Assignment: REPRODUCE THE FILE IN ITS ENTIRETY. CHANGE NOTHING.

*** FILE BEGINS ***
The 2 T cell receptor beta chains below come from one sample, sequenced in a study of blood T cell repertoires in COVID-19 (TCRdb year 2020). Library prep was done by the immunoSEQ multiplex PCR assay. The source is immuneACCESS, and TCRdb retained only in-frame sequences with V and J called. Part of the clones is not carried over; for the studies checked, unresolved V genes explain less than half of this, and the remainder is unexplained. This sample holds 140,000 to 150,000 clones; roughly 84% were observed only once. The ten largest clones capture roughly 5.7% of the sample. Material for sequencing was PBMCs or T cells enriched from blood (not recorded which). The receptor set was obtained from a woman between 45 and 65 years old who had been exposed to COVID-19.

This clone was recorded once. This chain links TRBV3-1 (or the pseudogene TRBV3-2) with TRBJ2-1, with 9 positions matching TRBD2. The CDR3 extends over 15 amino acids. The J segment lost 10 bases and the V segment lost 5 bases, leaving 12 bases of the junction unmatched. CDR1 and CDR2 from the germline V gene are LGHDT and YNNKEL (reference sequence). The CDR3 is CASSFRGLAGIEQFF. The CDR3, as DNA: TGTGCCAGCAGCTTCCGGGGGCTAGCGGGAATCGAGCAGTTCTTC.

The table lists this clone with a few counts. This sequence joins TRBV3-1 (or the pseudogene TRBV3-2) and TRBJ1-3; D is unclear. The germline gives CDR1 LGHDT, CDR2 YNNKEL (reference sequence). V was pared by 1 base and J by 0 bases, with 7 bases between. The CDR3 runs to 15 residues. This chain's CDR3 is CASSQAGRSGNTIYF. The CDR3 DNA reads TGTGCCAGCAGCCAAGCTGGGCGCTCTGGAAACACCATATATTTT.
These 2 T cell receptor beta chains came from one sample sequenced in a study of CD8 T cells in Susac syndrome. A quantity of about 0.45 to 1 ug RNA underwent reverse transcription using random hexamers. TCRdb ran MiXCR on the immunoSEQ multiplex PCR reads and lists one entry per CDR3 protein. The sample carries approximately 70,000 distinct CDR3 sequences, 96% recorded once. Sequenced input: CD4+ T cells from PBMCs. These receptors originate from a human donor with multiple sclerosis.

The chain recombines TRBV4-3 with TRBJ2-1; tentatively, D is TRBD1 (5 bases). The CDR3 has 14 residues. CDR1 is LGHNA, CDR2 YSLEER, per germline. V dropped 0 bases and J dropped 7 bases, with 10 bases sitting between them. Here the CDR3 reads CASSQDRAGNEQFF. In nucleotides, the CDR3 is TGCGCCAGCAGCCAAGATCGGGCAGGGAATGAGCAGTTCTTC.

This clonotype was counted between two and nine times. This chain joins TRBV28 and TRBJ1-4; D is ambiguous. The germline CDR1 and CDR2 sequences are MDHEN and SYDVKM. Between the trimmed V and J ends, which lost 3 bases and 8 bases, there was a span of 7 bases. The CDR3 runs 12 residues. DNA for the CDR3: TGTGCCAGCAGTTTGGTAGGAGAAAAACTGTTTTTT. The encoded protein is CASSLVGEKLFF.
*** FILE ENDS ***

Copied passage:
The 2 T cell receptor beta chains below come from one sample, sequenced in a study of blood T cell repertoires in COVID-19 (TCRdb year 2020). Library prep was done by the immunoSEQ multiplex PCR assay. The source is immuneACCESS, and TCRdb retained only in-frame sequences with V and J called. Part of the clones is not carried over; for the studies checked, unresolved V genes explain less than half of this, and the remainder is unexplained. This sample holds 140,000 to 150,000 clones; roughly 84% were observed only once. The ten largest clones capture roughly 5.7% of the sample. Material for sequencing was PBMCs or T cells enriched from blood (not recorded which). The receptor set was obtained from a woman between 45 and 65 years old who had been exposed to COVID-19.

This clone was recorded once. This chain links TRBV3-1 (or the pseudogene TRBV3-2) with TRBJ2-1, with 9 positions matching TRBD2. The CDR3 extends over 15 amino acids. The J segment lost 10 bases and the V segment lost 5 bases, leaving 12 bases of the junction unmatched. CDR1 and CDR2 from the germline V gene are LGHDT and YNNKEL (reference sequence). The CDR3 is CASSFRGLAGIEQFF. The CDR3, as DNA: TGTGCCAGCAGCTTCCGGGGGCTAGCGGGAATCGAGCAGTTCTTC.

The table lists this clone with a few counts. This sequence joins TRBV3-1 (or the pseudogene TRBV3-2) and TRBJ1-3; D is unclear. The germline gives CDR1 LGHDT, CDR2 YNNKEL (reference sequence). V was pared by 1 base and J by 0 bases, with 7 bases between. The CDR3 runs to 15 residues. This chain's CDR3 is CASSQAGRSGNTIYF. The CDR3 DNA reads TGTGCCAGCAGCCAAGCTGGGCGCTCTGGAAACACCATATATTTT.
These 2 T cell receptor beta chains came from one sample sequenced in a study of CD8 T cells in Susac syndrome. A quantity of about 0.45 to 1 ug RNA underwent reverse transcription using random hexamers. TCRdb ran MiXCR on the immunoSEQ multiplex PCR reads and lists one entry per CDR3 protein. The sample carries approximately 70,000 distinct CDR3 sequences, 96% recorded once. Sequenced input: CD4+ T cells from PBMCs. These receptors originate from a human donor with multiple sclerosis.

The chain recombines TRBV4-3 with TRBJ2-1; tentatively, D is TRBD1 (5 bases). The CDR3 has 14 residues. CDR1 is LGHNA, CDR2 YSLEER, per germline. V dropped 0 bases and J dropped 7 bases, with 10 bases sitting between them. Here the CDR3 reads CASSQDRAGNEQFF. In nucleotides, the CDR3 is TGCGCCAGCAGCCAAGATCGGGCAGGGAATGAGCAGTTCTTC.

This clonotype was counted between two and nine times. This chain joins TRBV28 and TRBJ1-4; D is ambiguous. The germline CDR1 and CDR2 sequences are MDHEN and SYDVKM. Between the trimmed V and J ends, which lost 3 bases and 8 bases, there was a span of 7 bases. The CDR3 runs 12 residues. DNA for the CDR3: TGTGCCAGCAGTTTGGTAGGAGAAAAACTGTTTTTT. The encoded protein is CASSLVGEKLFF.